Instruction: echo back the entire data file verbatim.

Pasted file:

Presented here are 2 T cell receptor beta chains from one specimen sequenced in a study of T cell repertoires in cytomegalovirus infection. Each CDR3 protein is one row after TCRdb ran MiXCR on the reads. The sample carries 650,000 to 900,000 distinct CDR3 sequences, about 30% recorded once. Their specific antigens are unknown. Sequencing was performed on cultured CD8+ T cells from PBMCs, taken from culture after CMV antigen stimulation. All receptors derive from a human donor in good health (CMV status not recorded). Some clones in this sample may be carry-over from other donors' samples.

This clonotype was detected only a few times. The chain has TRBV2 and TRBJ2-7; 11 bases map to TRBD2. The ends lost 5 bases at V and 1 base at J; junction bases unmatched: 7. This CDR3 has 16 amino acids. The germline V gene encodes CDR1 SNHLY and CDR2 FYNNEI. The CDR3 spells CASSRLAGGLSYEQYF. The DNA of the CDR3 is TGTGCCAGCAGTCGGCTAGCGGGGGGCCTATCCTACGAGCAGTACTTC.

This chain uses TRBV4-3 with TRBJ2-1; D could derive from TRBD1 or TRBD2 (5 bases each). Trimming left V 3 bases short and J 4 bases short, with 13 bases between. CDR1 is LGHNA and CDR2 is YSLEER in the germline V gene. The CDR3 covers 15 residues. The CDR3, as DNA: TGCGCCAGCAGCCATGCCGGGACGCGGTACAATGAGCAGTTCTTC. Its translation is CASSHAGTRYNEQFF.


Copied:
Presented here are 2 T cell receptor beta chains from one specimen sequenced in a study of T cell repertoires in cytomegalovirus infection. Each CDR3 protein is one row after TCRdb ran MiXCR on the reads. The sample carries 650,000 to 900,000 distinct CDR3 sequences, about 30% recorded once. Their specific antigens are unknown. Sequencing was performed on cultured CD8+ T cells from PBMCs, taken from culture after CMV antigen stimulation. All receptors derive from a human donor in good health (CMV status not recorded). Some clones in this sample may be carry-over from other donors' samples.

This clonotype was detected only a few times. The chain has TRBV2 and TRBJ2-7; 11 bases map to TRBD2. The ends lost 5 bases at V and 1 base at J; junction bases unmatched: 7. This CDR3 has 16 amino acids. The germline V gene encodes CDR1 SNHLY and CDR2 FYNNEI. The CDR3 spells CASSRLAGGLSYEQYF. The DNA of the CDR3 is TGTGCCAGCAGTCGGCTAGCGGGGGGCCTATCCTACGAGCAGTACTTC.

This chain uses TRBV4-3 with TRBJ2-1; D could derive from TRBD1 or TRBD2 (5 bases each). Trimming left V 3 bases short and J 4 bases short, with 13 bases between. CDR1 is LGHNA and CDR2 is YSLEER in the germline V gene. The CDR3 covers 15 residues. The CDR3, as DNA: TGCGCCAGCAGCCATGCCGGGACGCGGTACAATGAGCAGTTCTTC. Its translation is CASSHAGTRYNEQFF.